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by JEFF AMY The Associated Press
ATLANTA — A hearing began last week in an eminent domain battle that involves one of rural Georgia’s poorest areas but could have implications for property law across the state and nation.
At stake is determining whether a railroad can legally condemn property to build a rail line 4.5 miles long that would serve a rock quarry and possibly other industries.
A hearing officer will take up to three days of testimony before making a recommendation to the Georgia Public Service Commission’s five elected members, who will ultimately decide.
The line would be built by the Sandersville Railroad, which is owned by an influential Georgia family. It would connect to the CSX railroad at Sparta, allowing products to be shipped widely. Sparta is about 85 miles southeast of Atlanta.
People in the rural neighborhood don’t want a train track passing through or near their property, in part because they think it would enable expansion at a quarry owned by Heidelberg Materials, a publicly traded German firm.
Some residents already dislike the quarry because it generates noise, dust and truck traffic. Supporters say if the railroad is built, the quarry will move its operation farther from houses, trains will reduce trucks on roads and the railroad will build berms to shield residents.
But owners say losing a 200-foot wide strip of property to the railroad would spoil land they treasure for its peace and quiet, hunting, fishing and family heritage.
“Sandersville Railroad does not care about the destruction of my family’s property or our way of life,” Donald Garret Sr., one of the owners, said in written testimony in August. “They just care about their own plans for my property, which won’t serve the public, but will just help them expand their business and the quarry’s business.”
Opponents have high-powered allies, including the Institute for Justice, which hopes to use the case to chip away at eminent domain, the government power to legally take private land while paying fair compensation.
The libertarian-leaning legal group was on the losing side of a landmark 2005 case allowing the city of New London, Conn., to take land from one private owner and transfer it to another private owner in the name of economic development. The decision set off a widespread reaction, including more than 20 states passing laws to restrict eminent domain.
Railroads have long had the power of eminent domain, but Georgia law says such land seizures must be for “public use.” Opponents targeted the project by saying it would only benefit the quarry.
“This is not a taking of necessity from private property owners to serve truly public interests and the public as a whole. Rather, this is a naked wealth transfer,” Daniel Kochan, a law professor at Virginia’s George Mason University, testified for opponents.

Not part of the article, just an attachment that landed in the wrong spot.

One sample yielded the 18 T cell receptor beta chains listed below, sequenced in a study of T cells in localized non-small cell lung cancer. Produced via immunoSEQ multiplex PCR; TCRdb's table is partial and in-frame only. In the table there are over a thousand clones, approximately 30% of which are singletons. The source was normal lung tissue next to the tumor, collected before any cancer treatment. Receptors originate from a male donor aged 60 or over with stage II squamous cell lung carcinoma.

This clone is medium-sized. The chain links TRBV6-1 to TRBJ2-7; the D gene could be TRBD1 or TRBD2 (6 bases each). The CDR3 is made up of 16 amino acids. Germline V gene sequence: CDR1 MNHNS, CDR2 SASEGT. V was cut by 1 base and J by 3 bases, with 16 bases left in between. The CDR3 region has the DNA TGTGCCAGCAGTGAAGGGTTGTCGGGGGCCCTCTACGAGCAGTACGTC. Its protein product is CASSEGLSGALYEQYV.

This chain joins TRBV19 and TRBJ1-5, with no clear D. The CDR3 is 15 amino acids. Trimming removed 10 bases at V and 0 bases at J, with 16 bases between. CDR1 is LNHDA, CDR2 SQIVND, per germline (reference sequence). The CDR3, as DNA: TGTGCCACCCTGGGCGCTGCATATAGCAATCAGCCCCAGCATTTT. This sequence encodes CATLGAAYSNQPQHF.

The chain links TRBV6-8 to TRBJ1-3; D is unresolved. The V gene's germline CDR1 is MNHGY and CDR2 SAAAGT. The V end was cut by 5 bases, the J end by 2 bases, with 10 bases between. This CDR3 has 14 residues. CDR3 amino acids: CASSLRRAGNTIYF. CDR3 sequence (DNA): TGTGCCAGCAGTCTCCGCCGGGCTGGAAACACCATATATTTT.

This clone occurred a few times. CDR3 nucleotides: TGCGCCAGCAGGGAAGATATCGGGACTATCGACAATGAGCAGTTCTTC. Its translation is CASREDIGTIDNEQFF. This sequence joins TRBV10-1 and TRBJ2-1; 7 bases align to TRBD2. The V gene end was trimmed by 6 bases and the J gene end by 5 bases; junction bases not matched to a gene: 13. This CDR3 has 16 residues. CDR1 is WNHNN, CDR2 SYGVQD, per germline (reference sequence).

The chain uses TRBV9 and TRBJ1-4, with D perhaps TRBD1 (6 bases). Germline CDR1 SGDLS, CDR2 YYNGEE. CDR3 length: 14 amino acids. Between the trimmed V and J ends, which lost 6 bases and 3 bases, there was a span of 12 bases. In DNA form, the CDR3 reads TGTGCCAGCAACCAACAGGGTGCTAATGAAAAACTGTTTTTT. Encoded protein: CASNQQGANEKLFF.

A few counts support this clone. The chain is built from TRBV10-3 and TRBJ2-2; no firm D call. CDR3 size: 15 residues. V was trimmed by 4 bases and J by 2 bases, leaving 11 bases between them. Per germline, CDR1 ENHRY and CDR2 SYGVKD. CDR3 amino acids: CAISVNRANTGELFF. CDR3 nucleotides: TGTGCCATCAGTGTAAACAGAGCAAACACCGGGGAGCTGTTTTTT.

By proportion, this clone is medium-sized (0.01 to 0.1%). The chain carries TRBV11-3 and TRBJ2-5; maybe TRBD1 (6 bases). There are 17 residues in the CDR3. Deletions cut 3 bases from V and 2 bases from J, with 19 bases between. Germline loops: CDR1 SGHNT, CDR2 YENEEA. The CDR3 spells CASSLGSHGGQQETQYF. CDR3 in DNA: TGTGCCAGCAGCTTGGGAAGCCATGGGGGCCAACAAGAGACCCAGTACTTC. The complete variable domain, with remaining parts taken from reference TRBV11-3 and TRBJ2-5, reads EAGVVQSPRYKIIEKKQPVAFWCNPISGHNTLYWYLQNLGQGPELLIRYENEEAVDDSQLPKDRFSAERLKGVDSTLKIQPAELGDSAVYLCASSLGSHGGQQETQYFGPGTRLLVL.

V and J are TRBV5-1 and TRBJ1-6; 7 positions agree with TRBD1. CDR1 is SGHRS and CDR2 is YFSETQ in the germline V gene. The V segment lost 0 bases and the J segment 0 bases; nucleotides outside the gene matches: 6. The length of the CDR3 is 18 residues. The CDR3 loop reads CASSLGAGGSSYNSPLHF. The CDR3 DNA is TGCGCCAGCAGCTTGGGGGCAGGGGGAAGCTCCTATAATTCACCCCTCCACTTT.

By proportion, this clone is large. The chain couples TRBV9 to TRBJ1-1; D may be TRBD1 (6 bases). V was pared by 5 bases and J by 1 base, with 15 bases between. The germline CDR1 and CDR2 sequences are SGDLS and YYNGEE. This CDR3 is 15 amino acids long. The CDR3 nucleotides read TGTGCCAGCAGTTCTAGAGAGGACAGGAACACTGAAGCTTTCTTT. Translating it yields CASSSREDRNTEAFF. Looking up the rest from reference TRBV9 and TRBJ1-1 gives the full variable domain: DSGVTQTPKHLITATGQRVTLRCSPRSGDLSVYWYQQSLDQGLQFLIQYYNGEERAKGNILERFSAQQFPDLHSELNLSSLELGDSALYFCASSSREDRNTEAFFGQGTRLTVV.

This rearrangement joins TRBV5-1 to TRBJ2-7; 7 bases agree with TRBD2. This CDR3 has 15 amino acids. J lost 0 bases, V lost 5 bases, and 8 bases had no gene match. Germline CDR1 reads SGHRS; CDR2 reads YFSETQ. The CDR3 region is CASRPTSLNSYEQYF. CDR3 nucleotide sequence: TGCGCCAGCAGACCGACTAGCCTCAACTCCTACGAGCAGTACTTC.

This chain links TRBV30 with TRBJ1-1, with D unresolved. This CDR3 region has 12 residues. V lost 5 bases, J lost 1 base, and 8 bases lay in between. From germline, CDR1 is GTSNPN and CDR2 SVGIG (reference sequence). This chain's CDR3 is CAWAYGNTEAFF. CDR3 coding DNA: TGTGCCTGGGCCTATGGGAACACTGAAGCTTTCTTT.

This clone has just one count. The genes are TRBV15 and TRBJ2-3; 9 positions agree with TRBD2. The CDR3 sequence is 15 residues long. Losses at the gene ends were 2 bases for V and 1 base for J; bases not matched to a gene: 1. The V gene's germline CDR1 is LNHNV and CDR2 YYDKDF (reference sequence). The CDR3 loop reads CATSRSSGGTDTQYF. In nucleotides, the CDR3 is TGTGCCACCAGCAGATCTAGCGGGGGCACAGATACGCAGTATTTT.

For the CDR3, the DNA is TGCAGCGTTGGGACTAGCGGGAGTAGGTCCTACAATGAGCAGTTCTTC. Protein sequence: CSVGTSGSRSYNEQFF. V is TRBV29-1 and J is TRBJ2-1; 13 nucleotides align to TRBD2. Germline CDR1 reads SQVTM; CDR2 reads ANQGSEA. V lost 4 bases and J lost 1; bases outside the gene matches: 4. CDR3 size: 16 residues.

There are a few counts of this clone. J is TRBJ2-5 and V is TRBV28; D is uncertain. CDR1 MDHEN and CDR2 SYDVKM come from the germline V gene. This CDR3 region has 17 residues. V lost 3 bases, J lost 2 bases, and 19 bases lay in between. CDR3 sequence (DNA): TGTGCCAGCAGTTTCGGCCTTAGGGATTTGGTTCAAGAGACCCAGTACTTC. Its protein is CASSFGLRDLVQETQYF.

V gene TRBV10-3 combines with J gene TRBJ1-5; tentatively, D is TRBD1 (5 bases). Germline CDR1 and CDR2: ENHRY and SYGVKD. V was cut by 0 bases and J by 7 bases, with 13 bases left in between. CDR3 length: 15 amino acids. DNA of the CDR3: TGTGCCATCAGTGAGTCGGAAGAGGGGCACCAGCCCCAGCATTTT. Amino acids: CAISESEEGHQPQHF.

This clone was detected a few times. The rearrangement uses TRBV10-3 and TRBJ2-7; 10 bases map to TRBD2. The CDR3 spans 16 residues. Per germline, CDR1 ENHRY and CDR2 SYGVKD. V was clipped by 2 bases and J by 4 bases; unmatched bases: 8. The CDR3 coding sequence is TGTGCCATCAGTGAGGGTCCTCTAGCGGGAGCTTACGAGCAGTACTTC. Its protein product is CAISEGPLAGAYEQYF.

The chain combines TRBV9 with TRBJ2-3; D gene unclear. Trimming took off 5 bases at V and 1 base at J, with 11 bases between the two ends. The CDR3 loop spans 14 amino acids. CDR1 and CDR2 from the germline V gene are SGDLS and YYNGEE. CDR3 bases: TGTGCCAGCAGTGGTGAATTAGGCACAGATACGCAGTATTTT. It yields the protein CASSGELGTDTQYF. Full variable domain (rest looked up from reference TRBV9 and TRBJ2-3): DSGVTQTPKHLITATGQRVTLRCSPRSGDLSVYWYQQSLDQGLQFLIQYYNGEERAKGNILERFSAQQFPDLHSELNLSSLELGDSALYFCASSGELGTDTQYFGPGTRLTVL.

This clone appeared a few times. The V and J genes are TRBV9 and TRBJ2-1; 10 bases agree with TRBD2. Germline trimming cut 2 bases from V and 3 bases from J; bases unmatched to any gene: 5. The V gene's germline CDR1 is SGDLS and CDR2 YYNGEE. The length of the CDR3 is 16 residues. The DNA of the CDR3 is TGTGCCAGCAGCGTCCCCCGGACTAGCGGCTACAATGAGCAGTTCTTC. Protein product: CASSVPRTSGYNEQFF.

The Sandersville Railroad says there are other users, including a company co-located with the quarry that blends gravel and asphalt for paving. Several companies have said they would truck products from the Sandersville area and load them onto the short line, noting they want access to CSX, but opponents question whether that business will materialize.
The case matters because private entities need to condemn private land not only to build railroads, but also to build other facilities such as pipelines and electric transmission lines. There’s a particular need to build additional electric transmission lines in Georgia and other states to transmit electricity from new solar and wind generation.
“Railroads in America are private companies operating in the public interest,” Sandersville Railroad President Ben Tarbutton III testified last week.
He said in earlier testimony that the Institute for Justice is engaged in “transparent efforts to change federal and state constitutional law regarding condemnation.”
Tarbutton is a past chair of the Georgia Chamber of Commerce and University System of Georgia Board of Regents. His family has owned the railroad for more than a century.
Others who live nearby, organized as the No Railroad In Our Community Coalition, are represented by the Southern Poverty Law Center. Janet Paige Smith, a leader of the group, testified that the railroad would further burden a neighborhood with many Black retirees on fixed incomes.
“We already suffer from traffic, air pollution, noise, debris, trash and more from the Heidelberg Quarry, but this project would make everything worse,” Smith testified.
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